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  Olde Del Mar Revisited – Part II 
Larry Brooks, Past President of Del Mar Historical Society (plagiarized from Nancy Hanks Ewing’s Del Mar Looking Back )

 

Del Mar Hotel opening 1909. Courtesy DMVA History Committee

enlargement

Last month the story of the beginnings of old Del Mar left you with a flourishing village, a 30-room resort hotel, Casa Del Mar at the foot of 10th Street, a saltwater natatorium, a dance pavilion, a train station, and many small homes, including one at 144 10th Street and sold to Don Diego Alvarado. The August 25, 1886, San Diego Union wrote, “Few San Diegans know what a lively and thriving place is Del Mar, the first station of importance north of us on the railroad. Like all Southern California towns it is growing rapidly and now claims between 200 and 300 inhabitants. The owners of the land will not sell to speculators, but require that all who buy build a neat cottage or make improvements which will aid the town [the original Del Mar way?]. No liquor is sold except at hotels and then only to persons eating meals. The village is very pretty…..”

This pacific scene was to last but a few short years. At 3:00 a.m. on January 18, 1890, Casa Del Mar burned to the ground. Fortunately all of the hotel residents, including Jacob Taylor, scrambled to safety. The $50,000 loss was covered by insurance, and Taylor said he would rebuild. After rebuilding the foundations, for some unknown reason he decided to pack up and return to his native Texas. The loss of the hotel’s tourism, coupled with torrential winter rains, contributed to the rapid demise of Olde Del Mar. Residents began dismantling their homes. Taking all useable lumber, doors and windows, they moved inland to farmland. Within a few years, Taylor’s manicured streets were deeply rutted by the rains and overgrown with weeds, and the population plummeted.

Village revitalization would come in the form of developers from Los Angeles. In 1906, the South Coast Land Company bought the land north of 9th Street to the San Dieguito River (they also purchased the land from Solana Beach to Oceanside). The company had several purposes, one of which was the extension of Huntington’s Red Car system from Santa Ana to San Diego. The company hired Ed Fletcher to develop the Del Mar area. The area was mapped with its center being the intersection of 15th Street and Grand Avenue (now Camino del Mar). A three-story hotel, The Stratford Inn, was built on the northwest corner, with a saltwater plunge, a power house and a garage for the new popular automobile. The present train station was built, and the tracks were moved from Railroad Avenue to their present location on the bluffs.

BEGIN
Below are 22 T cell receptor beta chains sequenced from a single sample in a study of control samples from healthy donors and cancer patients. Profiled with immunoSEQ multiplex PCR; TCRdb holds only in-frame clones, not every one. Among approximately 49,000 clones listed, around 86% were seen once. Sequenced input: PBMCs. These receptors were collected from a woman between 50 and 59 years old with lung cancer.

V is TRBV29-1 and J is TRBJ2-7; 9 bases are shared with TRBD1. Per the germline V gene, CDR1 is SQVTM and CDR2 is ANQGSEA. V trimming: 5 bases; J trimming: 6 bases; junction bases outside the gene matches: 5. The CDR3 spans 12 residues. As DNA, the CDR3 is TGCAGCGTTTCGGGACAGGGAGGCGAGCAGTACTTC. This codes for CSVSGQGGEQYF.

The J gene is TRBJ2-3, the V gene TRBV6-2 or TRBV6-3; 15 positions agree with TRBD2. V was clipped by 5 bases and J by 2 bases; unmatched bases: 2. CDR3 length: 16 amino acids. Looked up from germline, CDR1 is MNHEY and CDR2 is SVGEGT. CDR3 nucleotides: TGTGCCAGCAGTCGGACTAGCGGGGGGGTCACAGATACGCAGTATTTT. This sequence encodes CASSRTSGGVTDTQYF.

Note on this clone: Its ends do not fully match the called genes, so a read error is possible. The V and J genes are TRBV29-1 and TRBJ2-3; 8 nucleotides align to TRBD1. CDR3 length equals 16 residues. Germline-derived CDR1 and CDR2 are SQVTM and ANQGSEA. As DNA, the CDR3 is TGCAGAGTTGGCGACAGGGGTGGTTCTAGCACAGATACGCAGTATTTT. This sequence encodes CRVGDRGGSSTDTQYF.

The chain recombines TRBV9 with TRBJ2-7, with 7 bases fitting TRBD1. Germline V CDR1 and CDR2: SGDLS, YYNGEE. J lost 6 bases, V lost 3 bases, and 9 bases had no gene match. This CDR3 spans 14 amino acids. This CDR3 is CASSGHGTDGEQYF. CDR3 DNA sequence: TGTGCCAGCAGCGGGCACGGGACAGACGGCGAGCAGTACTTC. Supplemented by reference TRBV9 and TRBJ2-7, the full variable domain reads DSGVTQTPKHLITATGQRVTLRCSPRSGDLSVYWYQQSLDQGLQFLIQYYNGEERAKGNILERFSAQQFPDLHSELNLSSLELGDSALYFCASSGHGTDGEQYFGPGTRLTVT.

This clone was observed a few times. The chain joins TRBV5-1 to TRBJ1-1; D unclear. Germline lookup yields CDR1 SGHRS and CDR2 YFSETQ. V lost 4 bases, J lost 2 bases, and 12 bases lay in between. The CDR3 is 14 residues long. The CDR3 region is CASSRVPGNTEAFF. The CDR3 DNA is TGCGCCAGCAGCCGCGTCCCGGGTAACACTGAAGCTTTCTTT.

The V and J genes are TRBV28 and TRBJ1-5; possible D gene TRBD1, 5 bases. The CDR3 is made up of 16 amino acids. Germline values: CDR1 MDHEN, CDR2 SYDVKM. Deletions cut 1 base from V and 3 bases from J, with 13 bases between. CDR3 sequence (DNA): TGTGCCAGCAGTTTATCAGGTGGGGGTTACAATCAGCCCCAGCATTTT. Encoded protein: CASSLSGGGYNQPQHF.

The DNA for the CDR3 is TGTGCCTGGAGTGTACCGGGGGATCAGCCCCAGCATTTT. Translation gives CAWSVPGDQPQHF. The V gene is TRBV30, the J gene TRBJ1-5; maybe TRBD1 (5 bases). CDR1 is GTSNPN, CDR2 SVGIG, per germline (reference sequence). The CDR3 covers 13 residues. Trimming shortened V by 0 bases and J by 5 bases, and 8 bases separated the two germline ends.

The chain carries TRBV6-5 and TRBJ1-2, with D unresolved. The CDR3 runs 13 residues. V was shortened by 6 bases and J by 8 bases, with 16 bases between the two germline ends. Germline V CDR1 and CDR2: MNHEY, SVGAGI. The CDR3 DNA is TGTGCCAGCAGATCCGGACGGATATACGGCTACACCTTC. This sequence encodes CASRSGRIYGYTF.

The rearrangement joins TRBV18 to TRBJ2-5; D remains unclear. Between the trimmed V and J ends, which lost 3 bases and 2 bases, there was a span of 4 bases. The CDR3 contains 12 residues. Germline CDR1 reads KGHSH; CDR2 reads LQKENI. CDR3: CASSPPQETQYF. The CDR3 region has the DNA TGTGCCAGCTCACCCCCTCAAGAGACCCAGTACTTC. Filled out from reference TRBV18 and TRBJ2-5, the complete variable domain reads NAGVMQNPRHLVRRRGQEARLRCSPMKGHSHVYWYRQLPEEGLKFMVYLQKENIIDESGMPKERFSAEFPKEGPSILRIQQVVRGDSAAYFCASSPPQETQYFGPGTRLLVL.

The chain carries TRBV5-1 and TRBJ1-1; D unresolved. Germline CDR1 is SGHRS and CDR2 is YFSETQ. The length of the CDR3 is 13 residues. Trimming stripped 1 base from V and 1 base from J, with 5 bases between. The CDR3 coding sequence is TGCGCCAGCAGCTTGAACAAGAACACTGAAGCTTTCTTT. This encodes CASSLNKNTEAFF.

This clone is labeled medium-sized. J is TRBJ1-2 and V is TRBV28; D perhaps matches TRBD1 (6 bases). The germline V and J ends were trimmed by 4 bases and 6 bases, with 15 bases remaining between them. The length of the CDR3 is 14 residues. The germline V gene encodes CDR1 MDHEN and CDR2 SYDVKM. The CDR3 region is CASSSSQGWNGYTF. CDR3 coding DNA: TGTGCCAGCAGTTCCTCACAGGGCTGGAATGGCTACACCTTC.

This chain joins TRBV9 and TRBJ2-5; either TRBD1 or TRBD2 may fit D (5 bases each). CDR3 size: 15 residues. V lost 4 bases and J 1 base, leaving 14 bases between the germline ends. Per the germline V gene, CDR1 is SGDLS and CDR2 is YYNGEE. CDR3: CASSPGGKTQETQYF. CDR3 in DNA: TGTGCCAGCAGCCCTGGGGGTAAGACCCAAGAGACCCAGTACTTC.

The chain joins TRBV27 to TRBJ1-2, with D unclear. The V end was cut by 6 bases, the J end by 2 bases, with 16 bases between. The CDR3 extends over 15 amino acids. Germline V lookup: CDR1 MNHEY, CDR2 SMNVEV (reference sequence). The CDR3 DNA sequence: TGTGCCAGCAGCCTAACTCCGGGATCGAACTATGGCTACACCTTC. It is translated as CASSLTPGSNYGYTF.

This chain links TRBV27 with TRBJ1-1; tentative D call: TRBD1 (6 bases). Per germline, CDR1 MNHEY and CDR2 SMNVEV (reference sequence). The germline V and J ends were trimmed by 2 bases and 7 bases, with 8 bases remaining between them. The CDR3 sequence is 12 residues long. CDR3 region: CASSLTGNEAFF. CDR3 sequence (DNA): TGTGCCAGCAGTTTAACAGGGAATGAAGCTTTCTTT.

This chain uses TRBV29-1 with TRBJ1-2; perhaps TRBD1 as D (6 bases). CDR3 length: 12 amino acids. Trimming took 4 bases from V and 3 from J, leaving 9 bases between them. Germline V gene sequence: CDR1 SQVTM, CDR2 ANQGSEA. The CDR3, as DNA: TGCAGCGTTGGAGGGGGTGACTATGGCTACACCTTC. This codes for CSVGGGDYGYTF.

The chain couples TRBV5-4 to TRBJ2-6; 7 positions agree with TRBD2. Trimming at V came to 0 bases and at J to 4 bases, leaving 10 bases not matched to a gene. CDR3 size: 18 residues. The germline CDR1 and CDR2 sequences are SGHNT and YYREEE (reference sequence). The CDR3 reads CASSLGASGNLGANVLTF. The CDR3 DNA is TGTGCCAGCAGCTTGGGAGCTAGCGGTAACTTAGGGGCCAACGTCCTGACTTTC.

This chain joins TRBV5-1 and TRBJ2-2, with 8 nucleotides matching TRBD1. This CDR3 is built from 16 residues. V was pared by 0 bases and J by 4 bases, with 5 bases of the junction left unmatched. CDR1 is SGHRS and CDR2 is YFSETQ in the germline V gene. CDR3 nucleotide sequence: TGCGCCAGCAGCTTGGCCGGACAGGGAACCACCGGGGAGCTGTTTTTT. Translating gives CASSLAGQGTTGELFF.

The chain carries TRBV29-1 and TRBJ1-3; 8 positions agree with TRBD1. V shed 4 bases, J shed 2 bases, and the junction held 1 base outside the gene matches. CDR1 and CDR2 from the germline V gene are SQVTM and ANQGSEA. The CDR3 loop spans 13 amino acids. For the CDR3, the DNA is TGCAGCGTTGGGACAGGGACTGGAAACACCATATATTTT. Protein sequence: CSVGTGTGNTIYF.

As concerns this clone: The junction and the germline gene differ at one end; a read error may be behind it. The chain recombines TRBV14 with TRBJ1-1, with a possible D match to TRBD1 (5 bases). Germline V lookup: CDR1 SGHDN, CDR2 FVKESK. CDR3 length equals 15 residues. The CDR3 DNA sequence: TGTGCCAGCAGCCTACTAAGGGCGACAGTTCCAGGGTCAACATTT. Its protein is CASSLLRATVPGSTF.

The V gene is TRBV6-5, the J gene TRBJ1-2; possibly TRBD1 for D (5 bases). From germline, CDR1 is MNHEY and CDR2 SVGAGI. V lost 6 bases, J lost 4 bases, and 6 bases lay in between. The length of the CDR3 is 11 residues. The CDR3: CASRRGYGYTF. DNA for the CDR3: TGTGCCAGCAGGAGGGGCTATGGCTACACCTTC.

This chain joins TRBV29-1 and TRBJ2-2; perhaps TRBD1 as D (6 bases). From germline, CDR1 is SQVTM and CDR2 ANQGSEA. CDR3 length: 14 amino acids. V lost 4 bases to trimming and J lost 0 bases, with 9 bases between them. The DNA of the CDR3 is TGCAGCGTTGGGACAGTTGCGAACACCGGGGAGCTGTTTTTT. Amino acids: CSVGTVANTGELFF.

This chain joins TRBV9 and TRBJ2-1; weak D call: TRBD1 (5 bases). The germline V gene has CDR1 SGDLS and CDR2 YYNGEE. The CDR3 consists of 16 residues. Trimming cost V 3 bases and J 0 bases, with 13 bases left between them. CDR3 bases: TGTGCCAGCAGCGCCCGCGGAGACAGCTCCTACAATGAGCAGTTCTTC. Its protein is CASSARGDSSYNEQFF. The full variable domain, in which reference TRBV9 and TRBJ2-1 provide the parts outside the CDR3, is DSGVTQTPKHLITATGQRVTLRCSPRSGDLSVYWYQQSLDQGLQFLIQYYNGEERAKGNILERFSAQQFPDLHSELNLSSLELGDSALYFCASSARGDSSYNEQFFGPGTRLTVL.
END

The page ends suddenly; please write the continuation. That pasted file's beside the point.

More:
Don Diego Alvarado’s house at 144 10th Street somehow survived all this turmoil. Over the next 100 years it had many owners, including Bill Arballo, longtime Del Mar resident and mayor. In 1985 the new owners wanted to demolish the house and build a larger one. After some discussion those owners deeded the house to the Del Mar Historical Society and paid to have it moved to the City Hall parking lot. There it sat for several years awaiting a new site. Finally the 22nd Ag District agreed to having it placed in the garden section of the fairgrounds on the condition that it be open to fair goers. Every summer volunteer docents sit in Alvarado House for the three weeks of the Fair. In addition to telling the history of Alvarado House, they hear many a tale from fair visitors who remember old Del Mar.

The Del Mar Historical Society recently became the History Committee of the Del Mar Village Association, but still holds title to Alvarado House with the on-going plans to BRING OUR HOUSE HOME. Del Mar is the only city in San Diego County without a home for its historical artifacts. Several potential sites have been investigated, and the quest continues today.

 
 

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